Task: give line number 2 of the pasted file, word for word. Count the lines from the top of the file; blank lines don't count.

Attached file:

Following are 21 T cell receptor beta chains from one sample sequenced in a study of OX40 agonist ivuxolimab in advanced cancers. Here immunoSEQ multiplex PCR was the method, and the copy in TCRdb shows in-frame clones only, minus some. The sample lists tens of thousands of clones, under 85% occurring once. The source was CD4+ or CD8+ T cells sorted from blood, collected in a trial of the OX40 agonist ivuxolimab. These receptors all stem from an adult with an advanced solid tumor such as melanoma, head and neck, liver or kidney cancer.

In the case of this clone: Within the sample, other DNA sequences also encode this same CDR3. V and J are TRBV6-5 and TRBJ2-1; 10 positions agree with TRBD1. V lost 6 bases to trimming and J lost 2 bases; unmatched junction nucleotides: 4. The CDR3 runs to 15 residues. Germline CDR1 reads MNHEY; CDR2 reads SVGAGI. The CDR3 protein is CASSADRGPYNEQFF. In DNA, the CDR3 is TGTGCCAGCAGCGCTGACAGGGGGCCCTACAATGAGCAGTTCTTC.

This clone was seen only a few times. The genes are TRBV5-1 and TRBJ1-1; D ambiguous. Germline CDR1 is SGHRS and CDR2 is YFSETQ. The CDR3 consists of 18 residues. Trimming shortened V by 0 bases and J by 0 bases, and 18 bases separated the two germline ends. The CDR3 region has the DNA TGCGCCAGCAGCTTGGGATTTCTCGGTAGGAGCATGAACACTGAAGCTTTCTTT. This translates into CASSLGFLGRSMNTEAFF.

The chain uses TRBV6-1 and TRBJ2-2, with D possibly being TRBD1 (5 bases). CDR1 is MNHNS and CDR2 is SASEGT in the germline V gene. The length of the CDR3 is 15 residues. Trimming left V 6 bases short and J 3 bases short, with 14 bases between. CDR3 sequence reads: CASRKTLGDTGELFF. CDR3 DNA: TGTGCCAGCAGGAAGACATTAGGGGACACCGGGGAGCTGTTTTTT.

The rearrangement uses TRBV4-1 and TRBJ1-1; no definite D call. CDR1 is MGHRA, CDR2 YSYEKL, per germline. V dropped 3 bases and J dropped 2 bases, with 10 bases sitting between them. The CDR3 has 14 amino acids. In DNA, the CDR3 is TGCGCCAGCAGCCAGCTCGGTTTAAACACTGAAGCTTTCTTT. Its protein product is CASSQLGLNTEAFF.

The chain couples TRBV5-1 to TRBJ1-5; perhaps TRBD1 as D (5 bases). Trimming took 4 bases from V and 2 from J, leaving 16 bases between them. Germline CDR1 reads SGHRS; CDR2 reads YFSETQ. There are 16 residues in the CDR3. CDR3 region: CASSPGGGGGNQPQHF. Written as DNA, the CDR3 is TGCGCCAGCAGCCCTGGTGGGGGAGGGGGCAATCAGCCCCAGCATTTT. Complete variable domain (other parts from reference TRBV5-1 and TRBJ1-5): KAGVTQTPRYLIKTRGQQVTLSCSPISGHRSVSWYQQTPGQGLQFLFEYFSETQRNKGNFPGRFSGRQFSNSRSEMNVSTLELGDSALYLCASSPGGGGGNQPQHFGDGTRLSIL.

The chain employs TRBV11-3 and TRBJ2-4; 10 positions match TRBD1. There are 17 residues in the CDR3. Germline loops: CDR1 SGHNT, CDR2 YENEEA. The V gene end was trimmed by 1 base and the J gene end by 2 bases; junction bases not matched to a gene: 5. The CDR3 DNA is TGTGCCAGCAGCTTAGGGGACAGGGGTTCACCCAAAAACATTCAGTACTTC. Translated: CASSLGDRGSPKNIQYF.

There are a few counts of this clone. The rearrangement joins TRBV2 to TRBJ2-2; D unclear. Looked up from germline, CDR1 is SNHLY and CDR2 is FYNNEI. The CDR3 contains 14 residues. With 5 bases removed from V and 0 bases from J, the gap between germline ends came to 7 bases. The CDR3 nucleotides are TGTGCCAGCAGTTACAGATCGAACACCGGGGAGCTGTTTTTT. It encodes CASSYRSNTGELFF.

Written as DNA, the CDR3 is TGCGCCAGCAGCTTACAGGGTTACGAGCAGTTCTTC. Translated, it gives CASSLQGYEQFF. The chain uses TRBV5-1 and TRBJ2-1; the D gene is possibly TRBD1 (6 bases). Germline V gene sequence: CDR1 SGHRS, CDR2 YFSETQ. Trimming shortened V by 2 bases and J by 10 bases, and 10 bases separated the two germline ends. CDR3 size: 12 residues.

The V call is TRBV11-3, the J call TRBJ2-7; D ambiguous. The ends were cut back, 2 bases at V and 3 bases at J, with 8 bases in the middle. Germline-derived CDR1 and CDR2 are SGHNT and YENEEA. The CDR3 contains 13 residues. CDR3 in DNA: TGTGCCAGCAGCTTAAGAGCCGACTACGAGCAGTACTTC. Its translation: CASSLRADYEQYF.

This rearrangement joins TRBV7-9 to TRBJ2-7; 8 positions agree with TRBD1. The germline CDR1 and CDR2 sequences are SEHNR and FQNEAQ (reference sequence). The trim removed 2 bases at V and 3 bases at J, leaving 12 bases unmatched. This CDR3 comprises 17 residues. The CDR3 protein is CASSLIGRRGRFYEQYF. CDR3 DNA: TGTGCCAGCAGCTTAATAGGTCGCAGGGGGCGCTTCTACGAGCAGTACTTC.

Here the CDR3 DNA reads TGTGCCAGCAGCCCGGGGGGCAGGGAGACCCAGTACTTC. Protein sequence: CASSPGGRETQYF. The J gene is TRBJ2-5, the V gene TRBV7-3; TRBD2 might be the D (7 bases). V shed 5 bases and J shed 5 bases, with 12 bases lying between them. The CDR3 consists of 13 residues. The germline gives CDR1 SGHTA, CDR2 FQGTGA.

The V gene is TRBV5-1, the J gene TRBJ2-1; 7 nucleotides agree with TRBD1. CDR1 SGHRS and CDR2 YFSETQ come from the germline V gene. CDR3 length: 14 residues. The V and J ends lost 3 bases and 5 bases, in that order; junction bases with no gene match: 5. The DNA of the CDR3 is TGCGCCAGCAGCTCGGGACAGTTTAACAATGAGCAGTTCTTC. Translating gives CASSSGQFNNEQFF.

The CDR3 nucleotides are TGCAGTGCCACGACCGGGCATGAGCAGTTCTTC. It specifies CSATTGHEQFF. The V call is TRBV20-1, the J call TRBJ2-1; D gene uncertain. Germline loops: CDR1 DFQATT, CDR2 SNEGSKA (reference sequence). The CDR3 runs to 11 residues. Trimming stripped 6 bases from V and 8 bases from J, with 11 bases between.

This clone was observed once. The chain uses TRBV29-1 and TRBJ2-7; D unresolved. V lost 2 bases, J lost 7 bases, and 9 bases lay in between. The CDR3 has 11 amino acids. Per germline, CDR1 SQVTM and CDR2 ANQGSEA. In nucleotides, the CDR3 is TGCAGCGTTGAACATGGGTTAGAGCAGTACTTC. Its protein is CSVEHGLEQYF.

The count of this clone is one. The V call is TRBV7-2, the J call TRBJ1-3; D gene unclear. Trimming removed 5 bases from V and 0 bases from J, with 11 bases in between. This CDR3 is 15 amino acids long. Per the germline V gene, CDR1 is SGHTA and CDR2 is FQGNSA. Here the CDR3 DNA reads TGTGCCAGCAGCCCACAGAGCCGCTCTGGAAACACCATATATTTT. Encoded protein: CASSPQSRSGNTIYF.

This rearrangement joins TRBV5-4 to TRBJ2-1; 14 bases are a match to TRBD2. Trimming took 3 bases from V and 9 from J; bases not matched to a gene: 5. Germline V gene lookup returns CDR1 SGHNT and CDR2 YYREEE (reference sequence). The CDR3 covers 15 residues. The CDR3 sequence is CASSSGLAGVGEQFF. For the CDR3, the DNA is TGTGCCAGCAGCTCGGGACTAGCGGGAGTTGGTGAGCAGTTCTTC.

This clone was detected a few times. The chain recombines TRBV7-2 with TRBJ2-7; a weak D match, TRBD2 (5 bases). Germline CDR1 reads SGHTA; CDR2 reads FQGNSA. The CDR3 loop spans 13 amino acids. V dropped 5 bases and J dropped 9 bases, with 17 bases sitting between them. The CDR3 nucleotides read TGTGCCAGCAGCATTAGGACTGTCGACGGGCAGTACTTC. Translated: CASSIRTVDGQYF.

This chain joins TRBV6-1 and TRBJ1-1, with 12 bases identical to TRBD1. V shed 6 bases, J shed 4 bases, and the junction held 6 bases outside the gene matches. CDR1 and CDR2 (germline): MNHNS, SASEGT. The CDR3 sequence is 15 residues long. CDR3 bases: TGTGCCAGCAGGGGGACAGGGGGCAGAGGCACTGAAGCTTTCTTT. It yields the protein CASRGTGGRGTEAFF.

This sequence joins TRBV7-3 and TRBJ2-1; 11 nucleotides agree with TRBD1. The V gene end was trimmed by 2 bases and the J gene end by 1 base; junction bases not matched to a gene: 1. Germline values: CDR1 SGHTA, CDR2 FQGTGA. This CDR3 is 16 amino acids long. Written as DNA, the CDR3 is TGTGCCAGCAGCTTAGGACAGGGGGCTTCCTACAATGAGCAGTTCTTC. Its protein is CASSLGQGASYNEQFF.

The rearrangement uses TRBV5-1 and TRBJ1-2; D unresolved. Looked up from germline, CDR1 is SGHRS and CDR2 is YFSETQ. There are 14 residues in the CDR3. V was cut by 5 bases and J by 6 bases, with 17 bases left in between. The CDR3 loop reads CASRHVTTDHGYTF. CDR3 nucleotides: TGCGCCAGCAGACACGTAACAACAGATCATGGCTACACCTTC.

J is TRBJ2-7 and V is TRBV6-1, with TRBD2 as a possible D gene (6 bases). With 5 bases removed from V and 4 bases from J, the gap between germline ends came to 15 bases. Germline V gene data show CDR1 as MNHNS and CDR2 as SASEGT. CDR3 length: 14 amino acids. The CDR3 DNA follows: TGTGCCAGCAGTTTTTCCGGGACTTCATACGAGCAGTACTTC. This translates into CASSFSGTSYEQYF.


In the case of this clone: Within the sample, other DNA sequences also encode this same CDR3. V and J are TRBV6-5 and TRBJ2-1; 10 positions agree with TRBD1. V lost 6 bases to trimming and J lost 2 bases; unmatched junction nucleotides: 4. The CDR3 runs to 15 residues. Germline CDR1 reads MNHEY; CDR2 reads SVGAGI. The CDR3 protein is CASSADRGPYNEQFF. In DNA, the CDR3 is TGTGCCAGCAGCGCTGACAGGGGGCCCTACAATGAGCAGTTCTTC.